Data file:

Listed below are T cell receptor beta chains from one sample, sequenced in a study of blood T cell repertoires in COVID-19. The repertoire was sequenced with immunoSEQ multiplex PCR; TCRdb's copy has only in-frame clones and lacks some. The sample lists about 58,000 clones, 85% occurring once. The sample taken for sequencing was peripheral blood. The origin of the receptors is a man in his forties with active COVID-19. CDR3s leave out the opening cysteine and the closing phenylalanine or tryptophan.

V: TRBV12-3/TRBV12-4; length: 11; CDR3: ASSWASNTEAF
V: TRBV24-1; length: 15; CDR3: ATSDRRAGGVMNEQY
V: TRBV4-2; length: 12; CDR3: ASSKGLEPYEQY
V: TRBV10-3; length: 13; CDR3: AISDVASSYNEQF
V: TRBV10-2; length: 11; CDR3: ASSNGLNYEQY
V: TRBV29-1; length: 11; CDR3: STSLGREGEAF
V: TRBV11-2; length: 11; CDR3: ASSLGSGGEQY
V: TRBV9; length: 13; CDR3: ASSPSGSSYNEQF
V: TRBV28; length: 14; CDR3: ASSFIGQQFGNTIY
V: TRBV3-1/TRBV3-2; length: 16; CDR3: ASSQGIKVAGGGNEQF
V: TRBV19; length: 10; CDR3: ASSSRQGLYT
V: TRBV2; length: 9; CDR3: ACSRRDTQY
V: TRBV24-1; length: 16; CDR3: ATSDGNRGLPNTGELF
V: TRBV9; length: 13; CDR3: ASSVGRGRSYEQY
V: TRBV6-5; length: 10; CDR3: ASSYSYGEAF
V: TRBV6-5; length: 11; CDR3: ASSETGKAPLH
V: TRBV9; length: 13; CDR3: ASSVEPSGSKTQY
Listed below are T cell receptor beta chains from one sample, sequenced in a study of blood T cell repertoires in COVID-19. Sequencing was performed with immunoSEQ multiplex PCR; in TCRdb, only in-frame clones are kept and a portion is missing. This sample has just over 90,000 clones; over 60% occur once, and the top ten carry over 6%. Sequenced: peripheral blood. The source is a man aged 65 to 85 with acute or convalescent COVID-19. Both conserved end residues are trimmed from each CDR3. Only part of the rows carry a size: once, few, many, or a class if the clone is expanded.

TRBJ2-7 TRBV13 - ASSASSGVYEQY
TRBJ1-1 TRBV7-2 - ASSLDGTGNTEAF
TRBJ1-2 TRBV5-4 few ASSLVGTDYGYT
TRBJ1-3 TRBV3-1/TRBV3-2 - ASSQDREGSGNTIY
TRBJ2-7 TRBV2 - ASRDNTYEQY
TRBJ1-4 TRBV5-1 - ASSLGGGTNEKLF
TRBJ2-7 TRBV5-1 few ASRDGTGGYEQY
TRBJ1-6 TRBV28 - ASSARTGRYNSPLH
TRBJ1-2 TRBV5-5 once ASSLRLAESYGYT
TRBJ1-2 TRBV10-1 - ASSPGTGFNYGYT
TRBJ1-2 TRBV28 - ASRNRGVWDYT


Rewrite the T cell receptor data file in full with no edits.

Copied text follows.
Listed below are T cell receptor beta chains from one sample, sequenced in a study of blood T cell repertoires in COVID-19. The repertoire was sequenced with immunoSEQ multiplex PCR; TCRdb's copy has only in-frame clones and lacks some. The sample lists about 58,000 clones, 85% occurring once. The sample taken for sequencing was peripheral blood. The origin of the receptors is a man in his forties with active COVID-19. CDR3s leave out the opening cysteine and the closing phenylalanine or tryptophan.

V: TRBV12-3/TRBV12-4; length: 11; CDR3: ASSWASNTEAF
V: TRBV24-1; length: 15; CDR3: ATSDRRAGGVMNEQY
V: TRBV4-2; length: 12; CDR3: ASSKGLEPYEQY
V: TRBV10-3; length: 13; CDR3: AISDVASSYNEQF
V: TRBV10-2; length: 11; CDR3: ASSNGLNYEQY
V: TRBV29-1; length: 11; CDR3: STSLGREGEAF
V: TRBV11-2; length: 11; CDR3: ASSLGSGGEQY
V: TRBV9; length: 13; CDR3: ASSPSGSSYNEQF
V: TRBV28; length: 14; CDR3: ASSFIGQQFGNTIY
V: TRBV3-1/TRBV3-2; length: 16; CDR3: ASSQGIKVAGGGNEQF
V: TRBV19; length: 10; CDR3: ASSSRQGLYT
V: TRBV2; length: 9; CDR3: ACSRRDTQY
V: TRBV24-1; length: 16; CDR3: ATSDGNRGLPNTGELF
V: TRBV9; length: 13; CDR3: ASSVGRGRSYEQY
V: TRBV6-5; length: 10; CDR3: ASSYSYGEAF
V: TRBV6-5; length: 11; CDR3: ASSETGKAPLH
V: TRBV9; length: 13; CDR3: ASSVEPSGSKTQY
Listed below are T cell receptor beta chains from one sample, sequenced in a study of blood T cell repertoires in COVID-19. Sequencing was performed with immunoSEQ multiplex PCR; in TCRdb, only in-frame clones are kept and a portion is missing. This sample has just over 90,000 clones; over 60% occur once, and the top ten carry over 6%. Sequenced: peripheral blood. The source is a man aged 65 to 85 with acute or convalescent COVID-19. Both conserved end residues are trimmed from each CDR3. Only part of the rows carry a size: once, few, many, or a class if the clone is expanded.

TRBJ2-7 TRBV13 - ASSASSGVYEQY
TRBJ1-1 TRBV7-2 - ASSLDGTGNTEAF
TRBJ1-2 TRBV5-4 few ASSLVGTDYGYT
TRBJ1-3 TRBV3-1/TRBV3-2 - ASSQDREGSGNTIY
TRBJ2-7 TRBV2 - ASRDNTYEQY
TRBJ1-4 TRBV5-1 - ASSLGGGTNEKLF
TRBJ2-7 TRBV5-1 few ASRDGTGGYEQY
TRBJ1-6 TRBV28 - ASSARTGRYNSPLH
TRBJ1-2 TRBV5-5 once ASSLRLAESYGYT
TRBJ1-2 TRBV10-1 - ASSPGTGFNYGYT
TRBJ1-2 TRBV28 - ASRNRGVWDYT